New rules for catching smelt, bass announced

New Hampshire’s Fish and Game Department says changes have been made to rules for catching smelt, striped bass, white perch, haddock and cod for 2015.

Daily limits have been reduced for smelt to accommodate a decline and striped bass to comply with a fishery management plan.

The daily limit of 25 white perch for coastal waters now matches the limit for inland waters.

To reflect changes in federal law, there’s now a daily limit of three haddock, and a closed season for harvesting haddock from March 1 to April 30 and from Sept. 1 to Nov. 30.

For cod, the size limit has increased from 19 to 21 inches, and the closed season in state waters is now Sept. 1 through April 14.

For more than 3 miles from shore, all cod caught must be immediately returned to the water.


Suit alleging ex-police chief sought nude photos settled

The former police chief in New London and a college student who accused him of asking her to pose for nude pictures have settled a lawsuit filed by the student.

Court documents say the town’s insurance provider is paying $70,000 to the woman on behalf of the town and David Seastrand.

David Seastrand resigned as the New London police chief in April 2013, a month after Janelle Westfall, a Colby-Sawyer student, said Seastrand offered to drop an underage drinking charge if she posed for him.

The attorney general’s office said the allegations were disturbing, but didn’t rise to the level of criminal conduct.

The Valley News reports that the Seastrand did not admit any wrongdoing as part of the settlement.


State’s official sailing ship to be restored in Maine

The state’s official sailing vessel is getting a sprucing up.

The Massachusetts Department of Conservation and Recreation says a combination of private and public money will be used to rehabilitate and restore the Schooner Ernestina-Morrissey, currently berthed in New Bedford.

The vessel was launched in 1894 in Essex. It was purchased in 1926 by Arctic explorer Robert Bartlett, and once reached within 600 miles of the North Pole.

It later carried immigrants from the Cape Verde Islands to the United States. In 1990, it was designated a national historic landmark and became an educational vessel.

The $6 million restoration – including $2.5 million from an environmental bond bill – will be done in Boothbay Harbor, Maine.

Officials say the vessel will return to New Bedford after the work is completed.


Vigil remembers victims of Pakistani school attack

About 200 people gathered in Providence to honor those who died in a militant attack on a school in Pakistan that killed 148 people.

The Providence Journal reports that Friday’s vigil in front of the Brown University bookstore included many participants from Rhode Island’s Pakistani community who displayed signs and held candles.

Some wrote messages on a white tablecloth and others wrote condolence cards to send to families of the victims.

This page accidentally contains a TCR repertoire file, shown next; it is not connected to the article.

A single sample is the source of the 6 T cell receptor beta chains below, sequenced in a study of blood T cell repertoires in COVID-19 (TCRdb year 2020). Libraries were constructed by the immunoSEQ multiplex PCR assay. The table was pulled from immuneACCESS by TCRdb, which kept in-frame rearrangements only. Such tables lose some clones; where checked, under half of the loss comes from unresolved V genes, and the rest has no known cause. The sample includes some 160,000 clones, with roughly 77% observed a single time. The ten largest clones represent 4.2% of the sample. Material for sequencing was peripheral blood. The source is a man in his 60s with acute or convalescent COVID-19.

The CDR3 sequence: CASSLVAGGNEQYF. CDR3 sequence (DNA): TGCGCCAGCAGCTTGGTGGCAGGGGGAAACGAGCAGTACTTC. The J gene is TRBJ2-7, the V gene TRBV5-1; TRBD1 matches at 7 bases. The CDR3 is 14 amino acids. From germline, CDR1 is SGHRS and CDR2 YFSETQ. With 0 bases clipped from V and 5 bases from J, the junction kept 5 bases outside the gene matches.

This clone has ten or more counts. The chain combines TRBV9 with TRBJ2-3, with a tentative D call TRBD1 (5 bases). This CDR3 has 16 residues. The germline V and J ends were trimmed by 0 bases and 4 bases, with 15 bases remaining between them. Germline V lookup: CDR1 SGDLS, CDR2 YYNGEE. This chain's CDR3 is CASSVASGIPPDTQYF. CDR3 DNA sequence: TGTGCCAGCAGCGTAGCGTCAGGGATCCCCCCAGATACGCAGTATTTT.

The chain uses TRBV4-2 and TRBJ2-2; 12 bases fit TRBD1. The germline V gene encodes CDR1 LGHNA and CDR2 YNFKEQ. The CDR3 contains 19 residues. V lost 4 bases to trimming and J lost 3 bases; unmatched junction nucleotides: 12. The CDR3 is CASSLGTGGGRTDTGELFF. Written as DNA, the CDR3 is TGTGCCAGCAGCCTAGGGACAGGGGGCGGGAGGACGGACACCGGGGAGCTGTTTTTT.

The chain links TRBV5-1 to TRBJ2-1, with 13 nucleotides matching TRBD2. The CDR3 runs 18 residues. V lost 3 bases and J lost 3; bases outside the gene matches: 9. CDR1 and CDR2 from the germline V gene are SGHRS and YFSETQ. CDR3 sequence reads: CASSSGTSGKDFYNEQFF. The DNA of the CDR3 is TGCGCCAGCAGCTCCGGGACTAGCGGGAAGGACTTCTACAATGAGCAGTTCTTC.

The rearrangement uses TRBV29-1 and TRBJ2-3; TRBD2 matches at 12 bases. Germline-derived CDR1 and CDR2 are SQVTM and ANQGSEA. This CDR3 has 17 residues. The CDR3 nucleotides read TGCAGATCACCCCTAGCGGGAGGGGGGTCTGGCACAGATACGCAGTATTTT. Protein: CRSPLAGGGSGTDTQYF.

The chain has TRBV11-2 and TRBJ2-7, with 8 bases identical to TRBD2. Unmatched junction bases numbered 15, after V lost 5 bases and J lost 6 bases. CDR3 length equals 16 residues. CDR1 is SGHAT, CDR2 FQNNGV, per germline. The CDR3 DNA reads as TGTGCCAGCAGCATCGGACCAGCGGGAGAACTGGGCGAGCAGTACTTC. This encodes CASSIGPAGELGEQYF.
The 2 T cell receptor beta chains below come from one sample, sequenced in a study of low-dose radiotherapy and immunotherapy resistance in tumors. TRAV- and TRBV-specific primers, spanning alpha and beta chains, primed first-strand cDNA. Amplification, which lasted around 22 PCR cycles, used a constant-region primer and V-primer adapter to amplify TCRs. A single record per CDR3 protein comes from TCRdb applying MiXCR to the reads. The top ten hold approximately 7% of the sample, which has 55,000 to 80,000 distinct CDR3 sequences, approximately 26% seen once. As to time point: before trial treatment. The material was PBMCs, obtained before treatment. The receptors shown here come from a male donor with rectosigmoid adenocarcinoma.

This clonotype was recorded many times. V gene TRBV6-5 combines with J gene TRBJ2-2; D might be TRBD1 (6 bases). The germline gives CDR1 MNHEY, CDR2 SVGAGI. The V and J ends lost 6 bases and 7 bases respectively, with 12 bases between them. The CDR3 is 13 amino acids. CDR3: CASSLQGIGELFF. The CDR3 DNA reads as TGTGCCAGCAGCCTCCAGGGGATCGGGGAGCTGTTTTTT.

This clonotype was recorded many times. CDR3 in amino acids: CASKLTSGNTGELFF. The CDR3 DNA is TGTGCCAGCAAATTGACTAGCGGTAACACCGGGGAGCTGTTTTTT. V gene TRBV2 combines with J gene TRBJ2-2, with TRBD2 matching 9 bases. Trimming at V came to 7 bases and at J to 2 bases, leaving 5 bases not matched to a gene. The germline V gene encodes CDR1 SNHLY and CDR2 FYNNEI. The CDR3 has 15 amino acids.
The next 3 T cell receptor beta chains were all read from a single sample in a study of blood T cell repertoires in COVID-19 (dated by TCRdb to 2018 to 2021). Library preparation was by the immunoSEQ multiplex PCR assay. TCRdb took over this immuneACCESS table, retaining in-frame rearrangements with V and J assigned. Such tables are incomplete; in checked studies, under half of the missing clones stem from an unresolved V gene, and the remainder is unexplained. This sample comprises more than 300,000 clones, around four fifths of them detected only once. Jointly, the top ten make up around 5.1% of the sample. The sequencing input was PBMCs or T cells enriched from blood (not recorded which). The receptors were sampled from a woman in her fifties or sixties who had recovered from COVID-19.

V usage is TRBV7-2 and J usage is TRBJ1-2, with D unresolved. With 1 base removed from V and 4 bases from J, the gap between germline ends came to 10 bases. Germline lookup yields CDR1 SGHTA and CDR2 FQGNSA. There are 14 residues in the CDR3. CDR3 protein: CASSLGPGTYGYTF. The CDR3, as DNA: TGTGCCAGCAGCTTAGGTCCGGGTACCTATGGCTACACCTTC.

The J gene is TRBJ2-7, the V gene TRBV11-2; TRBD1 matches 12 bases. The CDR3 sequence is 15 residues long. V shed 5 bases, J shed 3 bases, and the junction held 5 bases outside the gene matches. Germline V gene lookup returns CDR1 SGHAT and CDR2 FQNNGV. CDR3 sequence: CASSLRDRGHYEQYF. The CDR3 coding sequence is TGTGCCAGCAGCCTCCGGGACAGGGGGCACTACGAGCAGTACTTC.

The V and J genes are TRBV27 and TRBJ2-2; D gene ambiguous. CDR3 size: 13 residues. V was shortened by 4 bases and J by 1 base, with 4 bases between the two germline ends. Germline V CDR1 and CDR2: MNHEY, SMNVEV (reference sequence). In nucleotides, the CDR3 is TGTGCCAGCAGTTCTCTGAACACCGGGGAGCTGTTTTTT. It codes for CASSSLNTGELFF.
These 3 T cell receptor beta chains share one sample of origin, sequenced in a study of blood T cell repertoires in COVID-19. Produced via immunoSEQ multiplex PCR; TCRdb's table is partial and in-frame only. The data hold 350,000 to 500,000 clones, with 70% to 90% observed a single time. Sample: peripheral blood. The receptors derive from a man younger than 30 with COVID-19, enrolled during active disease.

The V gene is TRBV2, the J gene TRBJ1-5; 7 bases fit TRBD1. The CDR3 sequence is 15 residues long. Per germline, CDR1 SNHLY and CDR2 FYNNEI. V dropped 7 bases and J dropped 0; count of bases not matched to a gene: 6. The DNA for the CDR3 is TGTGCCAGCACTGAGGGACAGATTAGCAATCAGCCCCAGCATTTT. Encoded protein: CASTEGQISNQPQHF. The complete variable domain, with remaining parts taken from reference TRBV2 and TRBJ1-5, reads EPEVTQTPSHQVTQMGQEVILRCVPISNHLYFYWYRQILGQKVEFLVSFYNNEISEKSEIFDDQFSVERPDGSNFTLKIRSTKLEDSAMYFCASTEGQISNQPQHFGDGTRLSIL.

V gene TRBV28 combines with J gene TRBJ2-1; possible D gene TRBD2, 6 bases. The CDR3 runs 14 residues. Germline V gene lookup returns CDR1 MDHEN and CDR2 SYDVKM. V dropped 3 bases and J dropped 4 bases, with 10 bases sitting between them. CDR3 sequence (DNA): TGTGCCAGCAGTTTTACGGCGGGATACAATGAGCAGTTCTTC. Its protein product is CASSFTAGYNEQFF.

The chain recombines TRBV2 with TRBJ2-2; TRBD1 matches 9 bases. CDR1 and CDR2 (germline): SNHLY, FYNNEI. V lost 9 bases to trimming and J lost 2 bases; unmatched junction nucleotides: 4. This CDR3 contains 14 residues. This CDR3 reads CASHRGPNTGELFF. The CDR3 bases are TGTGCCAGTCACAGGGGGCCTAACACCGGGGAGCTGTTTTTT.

One of the organizers, Dr. Arshad Iqbal, says the event was held to express solidarity and to educate people about Tuesday’s massacre in Peshawar.

Militants strapped with explosives broke into a military-run school in Peshawar and killed 148 people. Nearly all of the victims were young students.


Supportive housing effort gets $15 million boost

Gov. Deval Patrick’s administration says it is directing $15 million toward the development of supportive housing for veterans, the homeless and some low-income families in the state.

With the addition of 235 new supportive housing units, officials say they have now funded more than 3,000 units, tripling a goal set by the governor in 2012.

Supportive housing, operated in conjunction with nonprofit agencies around the state, aims to help individuals or families that are homeless or could become homeless, or are at risk of being institutionalized.

The housing can include services such as child care, mental health care or job training.

JFK’s letter reassuring child about Santa’s safety reissued

The Kennedy Presidential Library wants to remind the world that not even the threat of thermonuclear conflict can stop Santa Claus from making his rounds.

The library has republished the text of a 1961 letter from President John F. Kennedy reassuring a little girl who was worried about possible Soviet nuclear tests at the North Pole.

Kennedy’s letter to 8-year-old Michelle Rochon says he shares her concerns, not just for the fate of Santa but all people. The president added that he had talked to Santa just a day earlier and all is well.

The John F. Kennedy Presidential Library and Museum reissued the letter Friday as a holiday greeting.


State investing $5 million in undersea robotics research

Woods Hole Oceanographic Institution is getting $5 million from the state to build new facilities to test robotic vehicles for undersea research.

Officials say the five-year grant will help speed the development and deployment of new and existing maritime robotic technology to explore the world’s oceans.

They say the use of so-called autonomous underwater vehicles is projected to grow by more than 40 percent over the next four years.

Woods Hole is partnering with the Massachusetts Institute of Technology and other organizations on the research and broader use of undersea robots.

James Bellingham, director of Woods Hole’s Center for Marine Robotics, said Friday the goal is to “apply new robotic technologies to great science challenges of our age.”

The institution recently built a robot to dive beneath polar ice.

– From news service reports